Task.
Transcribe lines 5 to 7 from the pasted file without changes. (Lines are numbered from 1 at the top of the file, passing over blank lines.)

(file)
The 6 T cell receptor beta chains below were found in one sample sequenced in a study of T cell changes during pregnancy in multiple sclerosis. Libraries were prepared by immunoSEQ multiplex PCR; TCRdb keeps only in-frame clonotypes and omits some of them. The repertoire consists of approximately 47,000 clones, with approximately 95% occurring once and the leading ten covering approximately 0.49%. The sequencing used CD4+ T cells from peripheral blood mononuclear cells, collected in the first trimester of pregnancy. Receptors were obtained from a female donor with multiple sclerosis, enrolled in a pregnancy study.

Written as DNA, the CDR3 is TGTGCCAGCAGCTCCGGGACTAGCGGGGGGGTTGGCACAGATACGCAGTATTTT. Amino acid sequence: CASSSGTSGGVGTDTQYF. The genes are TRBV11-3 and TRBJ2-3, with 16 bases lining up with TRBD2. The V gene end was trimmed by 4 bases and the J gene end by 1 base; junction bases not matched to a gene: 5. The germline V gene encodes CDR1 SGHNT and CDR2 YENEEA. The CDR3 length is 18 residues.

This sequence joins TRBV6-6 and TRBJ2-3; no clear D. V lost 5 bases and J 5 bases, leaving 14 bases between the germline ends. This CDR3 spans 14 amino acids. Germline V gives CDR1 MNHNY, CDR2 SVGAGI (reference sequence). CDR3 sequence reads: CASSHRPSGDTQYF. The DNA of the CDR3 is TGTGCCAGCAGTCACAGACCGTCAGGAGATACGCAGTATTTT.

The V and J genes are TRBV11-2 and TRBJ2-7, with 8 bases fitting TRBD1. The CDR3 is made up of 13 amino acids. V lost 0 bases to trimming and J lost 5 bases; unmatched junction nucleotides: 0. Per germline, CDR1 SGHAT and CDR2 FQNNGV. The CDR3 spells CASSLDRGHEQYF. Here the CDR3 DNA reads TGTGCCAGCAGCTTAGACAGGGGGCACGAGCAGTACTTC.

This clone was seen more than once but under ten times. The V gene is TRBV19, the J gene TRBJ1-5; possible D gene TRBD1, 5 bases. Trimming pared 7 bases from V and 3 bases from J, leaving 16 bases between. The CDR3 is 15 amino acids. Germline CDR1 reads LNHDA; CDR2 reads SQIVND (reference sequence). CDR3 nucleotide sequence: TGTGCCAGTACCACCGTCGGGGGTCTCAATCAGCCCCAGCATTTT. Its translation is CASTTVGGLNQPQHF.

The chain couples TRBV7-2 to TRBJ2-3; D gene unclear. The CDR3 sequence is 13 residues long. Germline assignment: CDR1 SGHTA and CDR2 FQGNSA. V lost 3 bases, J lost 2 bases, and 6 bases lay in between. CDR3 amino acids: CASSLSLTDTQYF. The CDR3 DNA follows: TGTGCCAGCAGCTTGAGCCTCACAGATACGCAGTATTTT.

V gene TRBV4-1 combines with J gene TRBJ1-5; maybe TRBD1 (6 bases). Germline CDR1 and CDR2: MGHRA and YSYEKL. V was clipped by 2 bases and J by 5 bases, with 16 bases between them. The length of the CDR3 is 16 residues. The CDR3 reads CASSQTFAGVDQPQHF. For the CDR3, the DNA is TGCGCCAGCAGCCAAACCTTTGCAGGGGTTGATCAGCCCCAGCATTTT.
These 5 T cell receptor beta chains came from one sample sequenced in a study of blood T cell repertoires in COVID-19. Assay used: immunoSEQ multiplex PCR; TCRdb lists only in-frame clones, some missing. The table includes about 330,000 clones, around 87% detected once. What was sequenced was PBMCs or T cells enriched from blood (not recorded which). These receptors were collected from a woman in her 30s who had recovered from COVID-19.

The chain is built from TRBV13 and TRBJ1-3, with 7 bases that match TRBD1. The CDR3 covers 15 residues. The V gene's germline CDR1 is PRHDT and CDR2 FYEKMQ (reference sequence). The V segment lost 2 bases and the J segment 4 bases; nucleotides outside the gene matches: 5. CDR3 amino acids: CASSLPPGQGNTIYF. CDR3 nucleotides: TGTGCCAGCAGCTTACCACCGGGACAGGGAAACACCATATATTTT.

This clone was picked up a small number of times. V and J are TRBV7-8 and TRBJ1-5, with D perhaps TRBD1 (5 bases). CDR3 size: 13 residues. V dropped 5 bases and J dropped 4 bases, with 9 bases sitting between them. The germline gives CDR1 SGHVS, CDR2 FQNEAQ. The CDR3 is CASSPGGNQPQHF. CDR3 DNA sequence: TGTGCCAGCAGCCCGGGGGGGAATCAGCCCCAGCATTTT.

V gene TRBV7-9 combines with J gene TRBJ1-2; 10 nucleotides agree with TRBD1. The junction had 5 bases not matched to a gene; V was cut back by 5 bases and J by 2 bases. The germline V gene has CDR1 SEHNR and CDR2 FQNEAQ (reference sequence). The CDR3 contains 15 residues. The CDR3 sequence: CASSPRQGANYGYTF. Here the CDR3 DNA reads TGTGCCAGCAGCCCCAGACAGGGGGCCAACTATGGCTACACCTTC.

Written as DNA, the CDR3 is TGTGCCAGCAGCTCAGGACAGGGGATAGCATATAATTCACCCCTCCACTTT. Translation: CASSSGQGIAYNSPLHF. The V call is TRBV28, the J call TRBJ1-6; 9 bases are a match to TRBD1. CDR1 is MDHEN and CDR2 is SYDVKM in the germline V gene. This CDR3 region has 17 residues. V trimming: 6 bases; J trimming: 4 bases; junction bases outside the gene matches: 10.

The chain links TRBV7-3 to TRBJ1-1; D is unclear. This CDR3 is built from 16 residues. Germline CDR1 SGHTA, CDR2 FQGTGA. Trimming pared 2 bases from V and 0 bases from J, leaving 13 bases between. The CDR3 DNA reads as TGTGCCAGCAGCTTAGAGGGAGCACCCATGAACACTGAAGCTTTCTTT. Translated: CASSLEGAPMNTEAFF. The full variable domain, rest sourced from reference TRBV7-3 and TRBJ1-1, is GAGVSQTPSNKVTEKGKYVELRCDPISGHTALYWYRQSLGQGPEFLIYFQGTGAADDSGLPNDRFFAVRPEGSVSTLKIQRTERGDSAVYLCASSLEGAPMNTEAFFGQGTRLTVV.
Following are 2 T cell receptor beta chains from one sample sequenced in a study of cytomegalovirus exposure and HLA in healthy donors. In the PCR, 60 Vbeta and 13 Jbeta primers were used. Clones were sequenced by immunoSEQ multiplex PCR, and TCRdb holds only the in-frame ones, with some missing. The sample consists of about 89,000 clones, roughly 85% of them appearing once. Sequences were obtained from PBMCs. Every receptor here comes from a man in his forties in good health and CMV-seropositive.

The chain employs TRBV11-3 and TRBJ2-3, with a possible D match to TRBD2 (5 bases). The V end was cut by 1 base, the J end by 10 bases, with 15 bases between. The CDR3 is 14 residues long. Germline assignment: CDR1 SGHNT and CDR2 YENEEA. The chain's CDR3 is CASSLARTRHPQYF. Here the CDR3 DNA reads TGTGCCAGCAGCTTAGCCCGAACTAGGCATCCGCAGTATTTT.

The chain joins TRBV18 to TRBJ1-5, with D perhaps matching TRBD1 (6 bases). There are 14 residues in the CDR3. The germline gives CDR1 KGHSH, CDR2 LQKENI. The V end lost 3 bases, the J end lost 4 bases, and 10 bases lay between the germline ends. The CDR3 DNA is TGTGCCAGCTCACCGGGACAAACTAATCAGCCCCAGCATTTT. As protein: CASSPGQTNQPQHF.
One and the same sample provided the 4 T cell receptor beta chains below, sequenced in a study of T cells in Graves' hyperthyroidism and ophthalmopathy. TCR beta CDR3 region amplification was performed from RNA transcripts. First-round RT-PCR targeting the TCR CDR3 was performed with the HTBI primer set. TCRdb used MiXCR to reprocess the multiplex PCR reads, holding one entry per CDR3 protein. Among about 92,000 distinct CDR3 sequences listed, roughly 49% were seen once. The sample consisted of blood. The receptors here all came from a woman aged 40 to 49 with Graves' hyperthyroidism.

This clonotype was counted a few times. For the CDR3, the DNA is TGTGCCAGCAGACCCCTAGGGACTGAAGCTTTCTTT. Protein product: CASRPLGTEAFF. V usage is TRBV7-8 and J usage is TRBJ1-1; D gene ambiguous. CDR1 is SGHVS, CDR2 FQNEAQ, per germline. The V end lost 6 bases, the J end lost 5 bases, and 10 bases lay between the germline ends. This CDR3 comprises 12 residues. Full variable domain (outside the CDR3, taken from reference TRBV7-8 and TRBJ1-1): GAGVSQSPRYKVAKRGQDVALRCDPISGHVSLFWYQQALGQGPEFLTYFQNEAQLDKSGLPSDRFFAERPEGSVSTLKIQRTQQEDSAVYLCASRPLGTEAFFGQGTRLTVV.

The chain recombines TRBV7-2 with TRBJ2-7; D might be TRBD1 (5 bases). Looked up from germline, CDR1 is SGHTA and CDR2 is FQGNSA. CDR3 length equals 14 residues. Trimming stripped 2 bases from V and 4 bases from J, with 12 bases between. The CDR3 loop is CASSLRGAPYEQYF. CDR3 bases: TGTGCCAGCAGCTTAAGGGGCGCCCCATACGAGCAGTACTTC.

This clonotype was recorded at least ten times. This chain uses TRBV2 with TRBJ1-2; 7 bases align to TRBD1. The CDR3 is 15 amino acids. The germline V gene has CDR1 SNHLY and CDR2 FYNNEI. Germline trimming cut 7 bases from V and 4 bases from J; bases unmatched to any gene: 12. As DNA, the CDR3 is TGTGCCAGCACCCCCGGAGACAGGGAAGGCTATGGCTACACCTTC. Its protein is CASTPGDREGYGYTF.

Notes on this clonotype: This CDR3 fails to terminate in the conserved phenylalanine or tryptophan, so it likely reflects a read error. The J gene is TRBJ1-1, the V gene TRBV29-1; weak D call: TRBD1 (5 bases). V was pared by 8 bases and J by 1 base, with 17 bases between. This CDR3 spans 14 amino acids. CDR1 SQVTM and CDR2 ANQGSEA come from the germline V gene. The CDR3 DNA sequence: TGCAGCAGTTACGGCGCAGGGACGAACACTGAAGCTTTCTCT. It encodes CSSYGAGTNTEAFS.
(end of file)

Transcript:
This clone was seen more than once but under ten times. The V gene is TRBV19, the J gene TRBJ1-5; possible D gene TRBD1, 5 bases. Trimming pared 7 bases from V and 3 bases from J, leaving 16 bases between. The CDR3 is 15 amino acids. Germline CDR1 reads LNHDA; CDR2 reads SQIVND (reference sequence). CDR3 nucleotide sequence: TGTGCCAGTACCACCGTCGGGGGTCTCAATCAGCCCCAGCATTTT. Its translation is CASTTVGGLNQPQHF.

The chain couples TRBV7-2 to TRBJ2-3; D gene unclear. The CDR3 sequence is 13 residues long. Germline assignment: CDR1 SGHTA and CDR2 FQGNSA. V lost 3 bases, J lost 2 bases, and 6 bases lay in between. CDR3 amino acids: CASSLSLTDTQYF. The CDR3 DNA follows: TGTGCCAGCAGCTTGAGCCTCACAGATACGCAGTATTTT.

V gene TRBV4-1 combines with J gene TRBJ1-5; maybe TRBD1 (6 bases). Germline CDR1 and CDR2: MGHRA and YSYEKL. V was clipped by 2 bases and J by 5 bases, with 16 bases between them. The length of the CDR3 is 16 residues. The CDR3 reads CASSQTFAGVDQPQHF. For the CDR3, the DNA is TGCGCCAGCAGCCAAACCTTTGCAGGGGTTGATCAGCCCCAGCATTTT.